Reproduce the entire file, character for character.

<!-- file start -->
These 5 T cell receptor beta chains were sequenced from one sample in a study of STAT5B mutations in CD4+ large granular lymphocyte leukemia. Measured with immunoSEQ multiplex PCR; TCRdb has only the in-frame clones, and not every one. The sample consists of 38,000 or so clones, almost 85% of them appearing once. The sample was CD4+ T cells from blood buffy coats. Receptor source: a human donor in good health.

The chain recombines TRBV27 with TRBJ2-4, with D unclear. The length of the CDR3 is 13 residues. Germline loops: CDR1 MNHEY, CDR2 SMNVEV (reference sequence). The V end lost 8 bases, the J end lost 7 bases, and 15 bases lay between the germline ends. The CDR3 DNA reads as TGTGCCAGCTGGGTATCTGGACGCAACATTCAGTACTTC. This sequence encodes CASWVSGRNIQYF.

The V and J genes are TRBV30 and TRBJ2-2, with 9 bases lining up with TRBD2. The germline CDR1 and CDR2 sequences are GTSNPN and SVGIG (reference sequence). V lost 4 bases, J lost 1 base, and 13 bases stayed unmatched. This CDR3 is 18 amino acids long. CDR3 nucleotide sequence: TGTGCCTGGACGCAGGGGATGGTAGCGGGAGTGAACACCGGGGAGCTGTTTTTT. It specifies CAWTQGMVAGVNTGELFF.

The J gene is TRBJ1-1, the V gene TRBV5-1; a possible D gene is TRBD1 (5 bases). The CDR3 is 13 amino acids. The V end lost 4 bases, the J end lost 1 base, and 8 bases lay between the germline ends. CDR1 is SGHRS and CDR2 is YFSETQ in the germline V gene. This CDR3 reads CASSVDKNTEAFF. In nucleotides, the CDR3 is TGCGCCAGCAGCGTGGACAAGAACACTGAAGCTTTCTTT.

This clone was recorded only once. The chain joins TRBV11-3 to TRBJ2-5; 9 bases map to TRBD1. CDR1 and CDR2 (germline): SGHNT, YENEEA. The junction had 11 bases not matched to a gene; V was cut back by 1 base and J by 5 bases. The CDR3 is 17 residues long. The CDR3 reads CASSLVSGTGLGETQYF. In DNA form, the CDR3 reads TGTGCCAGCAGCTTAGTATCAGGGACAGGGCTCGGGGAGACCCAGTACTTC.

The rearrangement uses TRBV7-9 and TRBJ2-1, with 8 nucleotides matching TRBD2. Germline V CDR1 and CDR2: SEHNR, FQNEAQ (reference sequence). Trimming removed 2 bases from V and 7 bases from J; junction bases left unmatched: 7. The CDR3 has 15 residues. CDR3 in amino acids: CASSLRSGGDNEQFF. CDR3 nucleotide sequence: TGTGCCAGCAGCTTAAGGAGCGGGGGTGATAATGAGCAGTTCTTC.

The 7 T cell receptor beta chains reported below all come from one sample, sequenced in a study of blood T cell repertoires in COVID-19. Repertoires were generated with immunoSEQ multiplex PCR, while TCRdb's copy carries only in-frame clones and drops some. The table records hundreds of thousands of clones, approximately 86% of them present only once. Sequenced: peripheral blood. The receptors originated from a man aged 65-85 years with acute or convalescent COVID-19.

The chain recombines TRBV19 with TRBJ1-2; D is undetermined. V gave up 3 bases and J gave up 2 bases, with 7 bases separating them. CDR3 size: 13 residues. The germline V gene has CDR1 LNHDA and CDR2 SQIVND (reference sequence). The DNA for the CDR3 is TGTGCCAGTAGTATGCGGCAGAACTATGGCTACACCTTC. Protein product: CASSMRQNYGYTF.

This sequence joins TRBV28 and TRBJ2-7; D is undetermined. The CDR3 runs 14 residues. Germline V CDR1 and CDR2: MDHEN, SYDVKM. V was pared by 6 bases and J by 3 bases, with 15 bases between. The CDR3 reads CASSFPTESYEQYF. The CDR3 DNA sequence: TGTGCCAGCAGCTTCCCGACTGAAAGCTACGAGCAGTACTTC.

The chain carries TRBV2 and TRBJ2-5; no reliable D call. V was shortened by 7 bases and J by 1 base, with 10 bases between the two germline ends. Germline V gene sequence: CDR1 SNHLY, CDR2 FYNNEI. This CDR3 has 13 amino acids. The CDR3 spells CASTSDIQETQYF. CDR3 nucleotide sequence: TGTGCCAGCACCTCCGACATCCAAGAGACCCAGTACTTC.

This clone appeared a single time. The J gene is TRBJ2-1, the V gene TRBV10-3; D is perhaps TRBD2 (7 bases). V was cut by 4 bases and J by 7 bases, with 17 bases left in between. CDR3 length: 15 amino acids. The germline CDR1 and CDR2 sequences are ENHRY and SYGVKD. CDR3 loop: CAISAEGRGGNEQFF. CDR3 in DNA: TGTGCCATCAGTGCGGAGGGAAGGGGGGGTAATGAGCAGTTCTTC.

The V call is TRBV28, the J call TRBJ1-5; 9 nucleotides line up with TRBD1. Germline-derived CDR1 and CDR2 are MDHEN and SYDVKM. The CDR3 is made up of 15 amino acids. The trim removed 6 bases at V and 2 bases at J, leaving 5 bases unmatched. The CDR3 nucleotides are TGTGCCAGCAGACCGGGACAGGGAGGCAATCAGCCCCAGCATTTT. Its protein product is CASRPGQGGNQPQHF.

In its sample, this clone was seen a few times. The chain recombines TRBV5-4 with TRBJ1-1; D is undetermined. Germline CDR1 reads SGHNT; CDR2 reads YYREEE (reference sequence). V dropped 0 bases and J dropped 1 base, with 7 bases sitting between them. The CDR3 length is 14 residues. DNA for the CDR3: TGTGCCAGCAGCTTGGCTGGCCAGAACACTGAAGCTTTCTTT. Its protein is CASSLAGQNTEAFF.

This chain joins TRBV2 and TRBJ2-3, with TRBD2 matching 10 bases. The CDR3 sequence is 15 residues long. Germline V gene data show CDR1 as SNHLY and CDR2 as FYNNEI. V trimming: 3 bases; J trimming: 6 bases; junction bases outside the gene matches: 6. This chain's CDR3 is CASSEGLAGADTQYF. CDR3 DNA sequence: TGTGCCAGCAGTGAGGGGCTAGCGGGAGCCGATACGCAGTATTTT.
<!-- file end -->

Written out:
These 5 T cell receptor beta chains were sequenced from one sample in a study of STAT5B mutations in CD4+ large granular lymphocyte leukemia. Measured with immunoSEQ multiplex PCR; TCRdb has only the in-frame clones, and not every one. The sample consists of 38,000 or so clones, almost 85% of them appearing once. The sample was CD4+ T cells from blood buffy coats. Receptor source: a human donor in good health.

The chain recombines TRBV27 with TRBJ2-4, with D unclear. The length of the CDR3 is 13 residues. Germline loops: CDR1 MNHEY, CDR2 SMNVEV (reference sequence). The V end lost 8 bases, the J end lost 7 bases, and 15 bases lay between the germline ends. The CDR3 DNA reads as TGTGCCAGCTGGGTATCTGGACGCAACATTCAGTACTTC. This sequence encodes CASWVSGRNIQYF.

The V and J genes are TRBV30 and TRBJ2-2, with 9 bases lining up with TRBD2. The germline CDR1 and CDR2 sequences are GTSNPN and SVGIG (reference sequence). V lost 4 bases, J lost 1 base, and 13 bases stayed unmatched. This CDR3 is 18 amino acids long. CDR3 nucleotide sequence: TGTGCCTGGACGCAGGGGATGGTAGCGGGAGTGAACACCGGGGAGCTGTTTTTT. It specifies CAWTQGMVAGVNTGELFF.

The J gene is TRBJ1-1, the V gene TRBV5-1; a possible D gene is TRBD1 (5 bases). The CDR3 is 13 amino acids. The V end lost 4 bases, the J end lost 1 base, and 8 bases lay between the germline ends. CDR1 is SGHRS and CDR2 is YFSETQ in the germline V gene. This CDR3 reads CASSVDKNTEAFF. In nucleotides, the CDR3 is TGCGCCAGCAGCGTGGACAAGAACACTGAAGCTTTCTTT.

This clone was recorded only once. The chain joins TRBV11-3 to TRBJ2-5; 9 bases map to TRBD1. CDR1 and CDR2 (germline): SGHNT, YENEEA. The junction had 11 bases not matched to a gene; V was cut back by 1 base and J by 5 bases. The CDR3 is 17 residues long. The CDR3 reads CASSLVSGTGLGETQYF. In DNA form, the CDR3 reads TGTGCCAGCAGCTTAGTATCAGGGACAGGGCTCGGGGAGACCCAGTACTTC.

The rearrangement uses TRBV7-9 and TRBJ2-1, with 8 nucleotides matching TRBD2. Germline V CDR1 and CDR2: SEHNR, FQNEAQ (reference sequence). Trimming removed 2 bases from V and 7 bases from J; junction bases left unmatched: 7. The CDR3 has 15 residues. CDR3 in amino acids: CASSLRSGGDNEQFF. CDR3 nucleotide sequence: TGTGCCAGCAGCTTAAGGAGCGGGGGTGATAATGAGCAGTTCTTC.

The 7 T cell receptor beta chains reported below all come from one sample, sequenced in a study of blood T cell repertoires in COVID-19. Repertoires were generated with immunoSEQ multiplex PCR, while TCRdb's copy carries only in-frame clones and drops some. The table records hundreds of thousands of clones, approximately 86% of them present only once. Sequenced: peripheral blood. The receptors originated from a man aged 65-85 years with acute or convalescent COVID-19.

The chain recombines TRBV19 with TRBJ1-2; D is undetermined. V gave up 3 bases and J gave up 2 bases, with 7 bases separating them. CDR3 size: 13 residues. The germline V gene has CDR1 LNHDA and CDR2 SQIVND (reference sequence). The DNA for the CDR3 is TGTGCCAGTAGTATGCGGCAGAACTATGGCTACACCTTC. Protein product: CASSMRQNYGYTF.

This sequence joins TRBV28 and TRBJ2-7; D is undetermined. The CDR3 runs 14 residues. Germline V CDR1 and CDR2: MDHEN, SYDVKM. V was pared by 6 bases and J by 3 bases, with 15 bases between. The CDR3 reads CASSFPTESYEQYF. The CDR3 DNA sequence: TGTGCCAGCAGCTTCCCGACTGAAAGCTACGAGCAGTACTTC.

The chain carries TRBV2 and TRBJ2-5; no reliable D call. V was shortened by 7 bases and J by 1 base, with 10 bases between the two germline ends. Germline V gene sequence: CDR1 SNHLY, CDR2 FYNNEI. This CDR3 has 13 amino acids. The CDR3 spells CASTSDIQETQYF. CDR3 nucleotide sequence: TGTGCCAGCACCTCCGACATCCAAGAGACCCAGTACTTC.

This clone appeared a single time. The J gene is TRBJ2-1, the V gene TRBV10-3; D is perhaps TRBD2 (7 bases). V was cut by 4 bases and J by 7 bases, with 17 bases left in between. CDR3 length: 15 amino acids. The germline CDR1 and CDR2 sequences are ENHRY and SYGVKD. CDR3 loop: CAISAEGRGGNEQFF. CDR3 in DNA: TGTGCCATCAGTGCGGAGGGAAGGGGGGGTAATGAGCAGTTCTTC.

The V call is TRBV28, the J call TRBJ1-5; 9 nucleotides line up with TRBD1. Germline-derived CDR1 and CDR2 are MDHEN and SYDVKM. The CDR3 is made up of 15 amino acids. The trim removed 6 bases at V and 2 bases at J, leaving 5 bases unmatched. The CDR3 nucleotides are TGTGCCAGCAGACCGGGACAGGGAGGCAATCAGCCCCAGCATTTT. Its protein product is CASRPGQGGNQPQHF.

In its sample, this clone was seen a few times. The chain recombines TRBV5-4 with TRBJ1-1; D is undetermined. Germline CDR1 reads SGHNT; CDR2 reads YYREEE (reference sequence). V dropped 0 bases and J dropped 1 base, with 7 bases sitting between them. The CDR3 length is 14 residues. DNA for the CDR3: TGTGCCAGCAGCTTGGCTGGCCAGAACACTGAAGCTTTCTTT. Its protein is CASSLAGQNTEAFF.

This chain joins TRBV2 and TRBJ2-3, with TRBD2 matching 10 bases. The CDR3 sequence is 15 residues long. Germline V gene data show CDR1 as SNHLY and CDR2 as FYNNEI. V trimming: 3 bases; J trimming: 6 bases; junction bases outside the gene matches: 6. This chain's CDR3 is CASSEGLAGADTQYF. CDR3 DNA sequence: TGTGCCAGCAGTGAGGGGCTAGCGGGAGCCGATACGCAGTATTTT.